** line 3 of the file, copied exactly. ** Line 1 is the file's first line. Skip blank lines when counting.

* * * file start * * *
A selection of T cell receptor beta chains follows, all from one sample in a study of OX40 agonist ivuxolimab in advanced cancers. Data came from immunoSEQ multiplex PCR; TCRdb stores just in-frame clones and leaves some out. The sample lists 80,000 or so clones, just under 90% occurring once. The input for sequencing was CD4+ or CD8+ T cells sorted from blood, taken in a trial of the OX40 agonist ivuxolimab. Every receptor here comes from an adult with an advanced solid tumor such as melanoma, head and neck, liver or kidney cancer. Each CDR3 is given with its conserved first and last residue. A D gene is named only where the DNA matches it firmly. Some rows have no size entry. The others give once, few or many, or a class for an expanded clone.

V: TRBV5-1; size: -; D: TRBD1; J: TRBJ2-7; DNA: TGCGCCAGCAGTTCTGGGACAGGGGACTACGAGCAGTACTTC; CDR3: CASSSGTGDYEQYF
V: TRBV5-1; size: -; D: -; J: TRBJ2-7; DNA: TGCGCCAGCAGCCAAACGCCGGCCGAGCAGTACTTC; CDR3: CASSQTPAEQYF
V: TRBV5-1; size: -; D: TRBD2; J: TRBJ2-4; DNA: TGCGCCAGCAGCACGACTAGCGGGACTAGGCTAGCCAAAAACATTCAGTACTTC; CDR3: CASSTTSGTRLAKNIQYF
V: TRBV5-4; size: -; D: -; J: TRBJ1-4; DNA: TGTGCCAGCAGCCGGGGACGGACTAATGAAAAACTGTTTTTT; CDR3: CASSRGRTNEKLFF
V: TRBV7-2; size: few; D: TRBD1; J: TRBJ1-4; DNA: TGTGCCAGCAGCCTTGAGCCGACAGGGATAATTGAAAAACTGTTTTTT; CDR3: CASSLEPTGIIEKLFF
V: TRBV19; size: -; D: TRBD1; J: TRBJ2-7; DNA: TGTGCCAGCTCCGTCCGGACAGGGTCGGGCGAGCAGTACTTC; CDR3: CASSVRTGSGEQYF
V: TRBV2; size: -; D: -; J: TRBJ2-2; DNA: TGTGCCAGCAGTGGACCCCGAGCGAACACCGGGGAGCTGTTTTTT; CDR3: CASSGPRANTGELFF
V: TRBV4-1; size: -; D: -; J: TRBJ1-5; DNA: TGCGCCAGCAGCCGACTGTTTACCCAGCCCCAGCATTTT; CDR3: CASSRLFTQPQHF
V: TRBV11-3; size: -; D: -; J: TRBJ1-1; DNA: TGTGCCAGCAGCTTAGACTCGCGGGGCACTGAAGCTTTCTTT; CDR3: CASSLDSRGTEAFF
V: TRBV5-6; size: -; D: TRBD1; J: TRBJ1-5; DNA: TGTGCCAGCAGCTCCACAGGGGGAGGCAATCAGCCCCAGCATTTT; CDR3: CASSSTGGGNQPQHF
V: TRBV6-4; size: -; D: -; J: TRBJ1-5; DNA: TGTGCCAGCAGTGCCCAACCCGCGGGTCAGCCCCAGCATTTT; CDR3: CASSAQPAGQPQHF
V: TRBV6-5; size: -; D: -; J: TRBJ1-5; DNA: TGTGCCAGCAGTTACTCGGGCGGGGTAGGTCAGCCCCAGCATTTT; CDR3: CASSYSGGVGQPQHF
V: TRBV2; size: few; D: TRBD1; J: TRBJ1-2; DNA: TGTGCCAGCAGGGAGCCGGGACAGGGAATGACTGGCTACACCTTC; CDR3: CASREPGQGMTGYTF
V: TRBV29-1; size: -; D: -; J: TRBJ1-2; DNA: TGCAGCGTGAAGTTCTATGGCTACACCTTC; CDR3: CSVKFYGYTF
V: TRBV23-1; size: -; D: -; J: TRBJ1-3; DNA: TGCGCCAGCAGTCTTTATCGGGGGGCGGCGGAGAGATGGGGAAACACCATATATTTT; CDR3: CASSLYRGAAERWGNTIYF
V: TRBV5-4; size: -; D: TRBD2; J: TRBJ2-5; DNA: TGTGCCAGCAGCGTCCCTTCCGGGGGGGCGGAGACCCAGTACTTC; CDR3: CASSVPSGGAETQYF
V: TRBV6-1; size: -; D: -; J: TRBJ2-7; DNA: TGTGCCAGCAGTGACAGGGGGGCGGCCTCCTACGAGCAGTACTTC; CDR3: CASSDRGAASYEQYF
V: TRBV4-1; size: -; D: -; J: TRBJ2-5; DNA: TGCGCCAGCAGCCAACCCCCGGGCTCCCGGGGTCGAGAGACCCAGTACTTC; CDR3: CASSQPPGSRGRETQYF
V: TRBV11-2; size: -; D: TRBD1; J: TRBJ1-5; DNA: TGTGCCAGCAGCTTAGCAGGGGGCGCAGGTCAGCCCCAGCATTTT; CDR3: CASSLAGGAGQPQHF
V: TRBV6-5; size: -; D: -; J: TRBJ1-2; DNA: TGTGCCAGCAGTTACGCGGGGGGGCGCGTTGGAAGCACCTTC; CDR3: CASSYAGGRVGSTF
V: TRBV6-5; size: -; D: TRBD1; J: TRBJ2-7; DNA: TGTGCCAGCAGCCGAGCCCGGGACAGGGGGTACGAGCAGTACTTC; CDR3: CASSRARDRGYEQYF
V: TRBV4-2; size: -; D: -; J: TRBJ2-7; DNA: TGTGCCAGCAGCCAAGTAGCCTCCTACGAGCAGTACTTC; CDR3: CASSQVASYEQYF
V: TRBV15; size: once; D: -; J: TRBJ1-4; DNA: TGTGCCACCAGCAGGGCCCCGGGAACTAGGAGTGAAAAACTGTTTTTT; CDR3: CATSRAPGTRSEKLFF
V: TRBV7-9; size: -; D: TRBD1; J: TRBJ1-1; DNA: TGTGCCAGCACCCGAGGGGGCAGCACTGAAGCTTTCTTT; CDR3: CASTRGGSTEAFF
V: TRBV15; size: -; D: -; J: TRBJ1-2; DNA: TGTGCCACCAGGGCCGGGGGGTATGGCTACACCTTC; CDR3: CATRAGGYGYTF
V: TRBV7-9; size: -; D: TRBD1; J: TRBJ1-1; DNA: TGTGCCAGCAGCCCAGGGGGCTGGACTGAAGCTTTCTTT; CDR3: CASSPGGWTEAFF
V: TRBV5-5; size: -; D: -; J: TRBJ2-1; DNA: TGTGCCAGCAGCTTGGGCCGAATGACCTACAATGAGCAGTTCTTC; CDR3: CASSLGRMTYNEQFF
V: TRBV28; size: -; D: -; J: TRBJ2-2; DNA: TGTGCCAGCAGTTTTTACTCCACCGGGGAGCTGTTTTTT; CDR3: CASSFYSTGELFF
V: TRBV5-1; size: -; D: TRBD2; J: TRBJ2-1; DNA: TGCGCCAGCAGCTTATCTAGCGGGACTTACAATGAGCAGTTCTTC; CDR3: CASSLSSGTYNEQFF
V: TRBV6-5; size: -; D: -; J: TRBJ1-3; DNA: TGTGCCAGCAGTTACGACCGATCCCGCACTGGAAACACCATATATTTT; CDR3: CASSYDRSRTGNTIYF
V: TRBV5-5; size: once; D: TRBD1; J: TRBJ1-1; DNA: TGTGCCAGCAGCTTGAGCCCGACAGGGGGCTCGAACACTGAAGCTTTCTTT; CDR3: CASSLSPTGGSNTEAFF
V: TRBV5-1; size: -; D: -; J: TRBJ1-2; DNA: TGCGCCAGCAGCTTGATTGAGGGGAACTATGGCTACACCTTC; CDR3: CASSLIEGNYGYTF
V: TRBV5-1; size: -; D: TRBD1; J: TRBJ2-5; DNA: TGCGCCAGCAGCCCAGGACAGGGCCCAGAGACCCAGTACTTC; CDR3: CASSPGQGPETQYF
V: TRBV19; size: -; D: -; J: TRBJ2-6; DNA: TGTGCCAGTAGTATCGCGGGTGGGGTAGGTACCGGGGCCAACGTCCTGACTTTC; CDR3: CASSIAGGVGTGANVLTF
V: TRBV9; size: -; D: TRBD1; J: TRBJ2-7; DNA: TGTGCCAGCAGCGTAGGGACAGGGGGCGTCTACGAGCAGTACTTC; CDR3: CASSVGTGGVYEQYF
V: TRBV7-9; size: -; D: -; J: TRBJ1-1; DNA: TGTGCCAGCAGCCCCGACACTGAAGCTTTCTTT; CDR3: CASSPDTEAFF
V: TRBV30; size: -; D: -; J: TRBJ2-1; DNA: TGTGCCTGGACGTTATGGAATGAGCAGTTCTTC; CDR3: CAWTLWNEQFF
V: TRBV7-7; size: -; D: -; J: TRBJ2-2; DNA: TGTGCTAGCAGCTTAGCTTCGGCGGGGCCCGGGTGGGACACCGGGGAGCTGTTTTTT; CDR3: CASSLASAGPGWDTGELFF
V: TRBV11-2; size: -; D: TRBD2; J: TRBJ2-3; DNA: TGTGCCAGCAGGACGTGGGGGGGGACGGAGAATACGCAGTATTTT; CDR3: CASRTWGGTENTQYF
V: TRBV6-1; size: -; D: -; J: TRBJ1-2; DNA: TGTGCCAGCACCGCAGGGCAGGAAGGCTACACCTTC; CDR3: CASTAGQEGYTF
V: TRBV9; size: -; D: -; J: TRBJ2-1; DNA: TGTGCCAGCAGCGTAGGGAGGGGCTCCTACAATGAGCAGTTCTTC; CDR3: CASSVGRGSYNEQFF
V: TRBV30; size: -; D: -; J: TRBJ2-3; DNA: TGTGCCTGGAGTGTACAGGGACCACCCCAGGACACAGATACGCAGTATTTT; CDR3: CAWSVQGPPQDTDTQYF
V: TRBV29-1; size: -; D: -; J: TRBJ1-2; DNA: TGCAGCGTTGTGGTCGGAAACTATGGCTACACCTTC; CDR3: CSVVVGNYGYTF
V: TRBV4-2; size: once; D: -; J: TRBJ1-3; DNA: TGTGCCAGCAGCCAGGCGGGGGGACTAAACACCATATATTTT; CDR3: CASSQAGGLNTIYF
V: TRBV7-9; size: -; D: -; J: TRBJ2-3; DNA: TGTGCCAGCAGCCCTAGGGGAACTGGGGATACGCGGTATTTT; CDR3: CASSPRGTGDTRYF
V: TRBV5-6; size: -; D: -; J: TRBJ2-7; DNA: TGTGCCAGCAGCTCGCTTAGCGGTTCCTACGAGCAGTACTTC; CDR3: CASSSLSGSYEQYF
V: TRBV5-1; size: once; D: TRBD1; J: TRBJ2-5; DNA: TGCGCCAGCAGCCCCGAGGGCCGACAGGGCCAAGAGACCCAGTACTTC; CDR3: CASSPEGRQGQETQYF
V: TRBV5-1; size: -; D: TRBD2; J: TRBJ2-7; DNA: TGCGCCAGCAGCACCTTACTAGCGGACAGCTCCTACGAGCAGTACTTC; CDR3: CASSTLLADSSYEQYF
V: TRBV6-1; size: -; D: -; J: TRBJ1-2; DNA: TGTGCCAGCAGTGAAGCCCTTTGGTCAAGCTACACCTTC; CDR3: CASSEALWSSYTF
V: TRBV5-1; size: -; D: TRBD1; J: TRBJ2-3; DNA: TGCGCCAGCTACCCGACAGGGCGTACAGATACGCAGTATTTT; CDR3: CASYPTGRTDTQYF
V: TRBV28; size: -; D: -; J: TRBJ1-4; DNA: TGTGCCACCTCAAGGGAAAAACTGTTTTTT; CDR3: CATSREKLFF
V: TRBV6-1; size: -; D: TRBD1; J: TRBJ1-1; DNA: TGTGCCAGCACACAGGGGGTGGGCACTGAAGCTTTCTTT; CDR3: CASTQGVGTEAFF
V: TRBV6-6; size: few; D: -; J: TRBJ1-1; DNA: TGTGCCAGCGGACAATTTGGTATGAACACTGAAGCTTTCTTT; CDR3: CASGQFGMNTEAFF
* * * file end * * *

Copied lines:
V: TRBV5-1; size: -; D: -; J: TRBJ2-7; DNA: TGCGCCAGCAGCCAAACGCCGGCCGAGCAGTACTTC; CDR3: CASSQTPAEQYF